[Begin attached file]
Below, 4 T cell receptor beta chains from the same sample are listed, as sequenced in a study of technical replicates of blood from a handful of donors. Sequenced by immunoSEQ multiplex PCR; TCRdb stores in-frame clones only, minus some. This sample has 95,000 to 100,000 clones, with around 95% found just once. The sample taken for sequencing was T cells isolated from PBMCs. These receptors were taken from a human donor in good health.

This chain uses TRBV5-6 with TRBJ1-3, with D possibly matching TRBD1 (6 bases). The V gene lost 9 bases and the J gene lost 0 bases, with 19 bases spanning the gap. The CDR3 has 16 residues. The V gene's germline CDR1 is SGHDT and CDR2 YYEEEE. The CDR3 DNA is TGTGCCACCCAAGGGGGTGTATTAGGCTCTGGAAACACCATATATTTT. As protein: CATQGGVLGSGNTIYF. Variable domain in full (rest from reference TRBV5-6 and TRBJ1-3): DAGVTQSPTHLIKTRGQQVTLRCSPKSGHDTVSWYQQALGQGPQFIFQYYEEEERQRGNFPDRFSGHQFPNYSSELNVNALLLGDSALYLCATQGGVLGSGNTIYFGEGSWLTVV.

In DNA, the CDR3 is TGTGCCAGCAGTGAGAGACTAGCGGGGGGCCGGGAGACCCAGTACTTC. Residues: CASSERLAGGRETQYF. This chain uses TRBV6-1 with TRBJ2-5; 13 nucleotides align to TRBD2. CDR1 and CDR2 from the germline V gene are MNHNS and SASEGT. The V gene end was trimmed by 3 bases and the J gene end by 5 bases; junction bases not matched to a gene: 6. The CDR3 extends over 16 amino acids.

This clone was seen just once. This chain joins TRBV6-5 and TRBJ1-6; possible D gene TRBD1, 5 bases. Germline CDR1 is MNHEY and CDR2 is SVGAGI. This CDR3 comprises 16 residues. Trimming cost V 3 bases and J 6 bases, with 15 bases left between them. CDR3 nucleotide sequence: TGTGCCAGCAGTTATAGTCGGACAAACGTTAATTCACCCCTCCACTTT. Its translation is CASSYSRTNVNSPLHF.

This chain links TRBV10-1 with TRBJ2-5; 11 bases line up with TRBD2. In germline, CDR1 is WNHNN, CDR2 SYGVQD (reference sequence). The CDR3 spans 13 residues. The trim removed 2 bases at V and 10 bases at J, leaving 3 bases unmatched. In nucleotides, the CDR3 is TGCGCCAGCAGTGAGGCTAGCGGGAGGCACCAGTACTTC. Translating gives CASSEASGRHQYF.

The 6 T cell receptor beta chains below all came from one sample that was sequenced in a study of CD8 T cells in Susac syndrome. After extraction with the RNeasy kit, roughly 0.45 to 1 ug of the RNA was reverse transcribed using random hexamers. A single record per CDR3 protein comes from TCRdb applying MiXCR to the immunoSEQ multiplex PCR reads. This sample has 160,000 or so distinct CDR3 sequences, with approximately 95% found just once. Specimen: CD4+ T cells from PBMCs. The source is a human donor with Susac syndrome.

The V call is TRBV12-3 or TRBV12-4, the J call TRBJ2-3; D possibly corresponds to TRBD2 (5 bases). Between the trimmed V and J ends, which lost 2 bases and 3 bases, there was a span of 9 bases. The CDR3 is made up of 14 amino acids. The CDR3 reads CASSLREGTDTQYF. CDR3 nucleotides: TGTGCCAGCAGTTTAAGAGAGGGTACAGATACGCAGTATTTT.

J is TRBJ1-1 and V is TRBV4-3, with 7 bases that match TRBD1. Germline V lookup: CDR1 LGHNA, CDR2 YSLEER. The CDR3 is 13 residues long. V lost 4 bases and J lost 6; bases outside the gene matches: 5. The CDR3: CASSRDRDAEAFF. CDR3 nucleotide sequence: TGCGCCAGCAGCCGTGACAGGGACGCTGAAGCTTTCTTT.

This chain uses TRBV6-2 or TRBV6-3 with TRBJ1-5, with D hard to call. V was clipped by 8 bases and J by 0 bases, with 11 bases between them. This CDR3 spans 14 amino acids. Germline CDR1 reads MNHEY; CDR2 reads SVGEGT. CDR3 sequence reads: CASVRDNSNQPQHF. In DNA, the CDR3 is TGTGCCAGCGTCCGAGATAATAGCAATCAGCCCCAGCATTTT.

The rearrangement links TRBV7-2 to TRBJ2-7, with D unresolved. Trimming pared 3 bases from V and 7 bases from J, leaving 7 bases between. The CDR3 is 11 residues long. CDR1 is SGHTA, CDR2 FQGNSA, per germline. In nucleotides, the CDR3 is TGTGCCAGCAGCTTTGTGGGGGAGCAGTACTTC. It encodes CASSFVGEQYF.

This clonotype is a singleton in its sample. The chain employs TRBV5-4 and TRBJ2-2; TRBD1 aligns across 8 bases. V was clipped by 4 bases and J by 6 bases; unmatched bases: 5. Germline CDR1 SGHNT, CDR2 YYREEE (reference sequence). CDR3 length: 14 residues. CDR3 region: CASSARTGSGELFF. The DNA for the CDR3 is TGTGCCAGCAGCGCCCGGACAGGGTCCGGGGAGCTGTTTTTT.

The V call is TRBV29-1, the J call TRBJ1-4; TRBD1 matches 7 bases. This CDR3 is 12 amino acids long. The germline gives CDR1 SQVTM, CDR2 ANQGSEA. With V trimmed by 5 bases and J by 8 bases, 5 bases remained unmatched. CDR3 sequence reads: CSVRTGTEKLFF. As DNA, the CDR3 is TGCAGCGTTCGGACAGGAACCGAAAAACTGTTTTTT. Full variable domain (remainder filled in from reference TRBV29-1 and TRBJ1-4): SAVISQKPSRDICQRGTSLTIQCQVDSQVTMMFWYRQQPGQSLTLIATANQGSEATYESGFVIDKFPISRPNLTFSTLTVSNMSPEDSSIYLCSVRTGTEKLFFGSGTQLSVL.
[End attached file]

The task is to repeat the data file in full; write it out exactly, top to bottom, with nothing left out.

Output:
Below, 4 T cell receptor beta chains from the same sample are listed, as sequenced in a study of technical replicates of blood from a handful of donors. Sequenced by immunoSEQ multiplex PCR; TCRdb stores in-frame clones only, minus some. This sample has 95,000 to 100,000 clones, with around 95% found just once. The sample taken for sequencing was T cells isolated from PBMCs. These receptors were taken from a human donor in good health.

This chain uses TRBV5-6 with TRBJ1-3, with D possibly matching TRBD1 (6 bases). The V gene lost 9 bases and the J gene lost 0 bases, with 19 bases spanning the gap. The CDR3 has 16 residues. The V gene's germline CDR1 is SGHDT and CDR2 YYEEEE. The CDR3 DNA is TGTGCCACCCAAGGGGGTGTATTAGGCTCTGGAAACACCATATATTTT. As protein: CATQGGVLGSGNTIYF. Variable domain in full (rest from reference TRBV5-6 and TRBJ1-3): DAGVTQSPTHLIKTRGQQVTLRCSPKSGHDTVSWYQQALGQGPQFIFQYYEEEERQRGNFPDRFSGHQFPNYSSELNVNALLLGDSALYLCATQGGVLGSGNTIYFGEGSWLTVV.

In DNA, the CDR3 is TGTGCCAGCAGTGAGAGACTAGCGGGGGGCCGGGAGACCCAGTACTTC. Residues: CASSERLAGGRETQYF. This chain uses TRBV6-1 with TRBJ2-5; 13 nucleotides align to TRBD2. CDR1 and CDR2 from the germline V gene are MNHNS and SASEGT. The V gene end was trimmed by 3 bases and the J gene end by 5 bases; junction bases not matched to a gene: 6. The CDR3 extends over 16 amino acids.

This clone was seen just once. This chain joins TRBV6-5 and TRBJ1-6; possible D gene TRBD1, 5 bases. Germline CDR1 is MNHEY and CDR2 is SVGAGI. This CDR3 comprises 16 residues. Trimming cost V 3 bases and J 6 bases, with 15 bases left between them. CDR3 nucleotide sequence: TGTGCCAGCAGTTATAGTCGGACAAACGTTAATTCACCCCTCCACTTT. Its translation is CASSYSRTNVNSPLHF.

This chain links TRBV10-1 with TRBJ2-5; 11 bases line up with TRBD2. In germline, CDR1 is WNHNN, CDR2 SYGVQD (reference sequence). The CDR3 spans 13 residues. The trim removed 2 bases at V and 10 bases at J, leaving 3 bases unmatched. In nucleotides, the CDR3 is TGCGCCAGCAGTGAGGCTAGCGGGAGGCACCAGTACTTC. Translating gives CASSEASGRHQYF.

The 6 T cell receptor beta chains below all came from one sample that was sequenced in a study of CD8 T cells in Susac syndrome. After extraction with the RNeasy kit, roughly 0.45 to 1 ug of the RNA was reverse transcribed using random hexamers. A single record per CDR3 protein comes from TCRdb applying MiXCR to the immunoSEQ multiplex PCR reads. This sample has 160,000 or so distinct CDR3 sequences, with approximately 95% found just once. Specimen: CD4+ T cells from PBMCs. The source is a human donor with Susac syndrome.

The V call is TRBV12-3 or TRBV12-4, the J call TRBJ2-3; D possibly corresponds to TRBD2 (5 bases). Between the trimmed V and J ends, which lost 2 bases and 3 bases, there was a span of 9 bases. The CDR3 is made up of 14 amino acids. The CDR3 reads CASSLREGTDTQYF. CDR3 nucleotides: TGTGCCAGCAGTTTAAGAGAGGGTACAGATACGCAGTATTTT.

J is TRBJ1-1 and V is TRBV4-3, with 7 bases that match TRBD1. Germline V lookup: CDR1 LGHNA, CDR2 YSLEER. The CDR3 is 13 residues long. V lost 4 bases and J lost 6; bases outside the gene matches: 5. The CDR3: CASSRDRDAEAFF. CDR3 nucleotide sequence: TGCGCCAGCAGCCGTGACAGGGACGCTGAAGCTTTCTTT.

This chain uses TRBV6-2 or TRBV6-3 with TRBJ1-5, with D hard to call. V was clipped by 8 bases and J by 0 bases, with 11 bases between them. This CDR3 spans 14 amino acids. Germline CDR1 reads MNHEY; CDR2 reads SVGEGT. CDR3 sequence reads: CASVRDNSNQPQHF. In DNA, the CDR3 is TGTGCCAGCGTCCGAGATAATAGCAATCAGCCCCAGCATTTT.

The rearrangement links TRBV7-2 to TRBJ2-7, with D unresolved. Trimming pared 3 bases from V and 7 bases from J, leaving 7 bases between. The CDR3 is 11 residues long. CDR1 is SGHTA, CDR2 FQGNSA, per germline. In nucleotides, the CDR3 is TGTGCCAGCAGCTTTGTGGGGGAGCAGTACTTC. It encodes CASSFVGEQYF.

This clonotype is a singleton in its sample. The chain employs TRBV5-4 and TRBJ2-2; TRBD1 aligns across 8 bases. V was clipped by 4 bases and J by 6 bases; unmatched bases: 5. Germline CDR1 SGHNT, CDR2 YYREEE (reference sequence). CDR3 length: 14 residues. CDR3 region: CASSARTGSGELFF. The DNA for the CDR3 is TGTGCCAGCAGCGCCCGGACAGGGTCCGGGGAGCTGTTTTTT.

The V call is TRBV29-1, the J call TRBJ1-4; TRBD1 matches 7 bases. This CDR3 is 12 amino acids long. The germline gives CDR1 SQVTM, CDR2 ANQGSEA. With V trimmed by 5 bases and J by 8 bases, 5 bases remained unmatched. CDR3 sequence reads: CSVRTGTEKLFF. As DNA, the CDR3 is TGCAGCGTTCGGACAGGAACCGAAAAACTGTTTTTT. Full variable domain (remainder filled in from reference TRBV29-1 and TRBJ1-4): SAVISQKPSRDICQRGTSLTIQCQVDSQVTMMFWYRQQPGQSLTLIATANQGSEATYESGFVIDKFPISRPNLTFSTLTVSNMSPEDSSIYLCSVRTGTEKLFFGSGTQLSVL.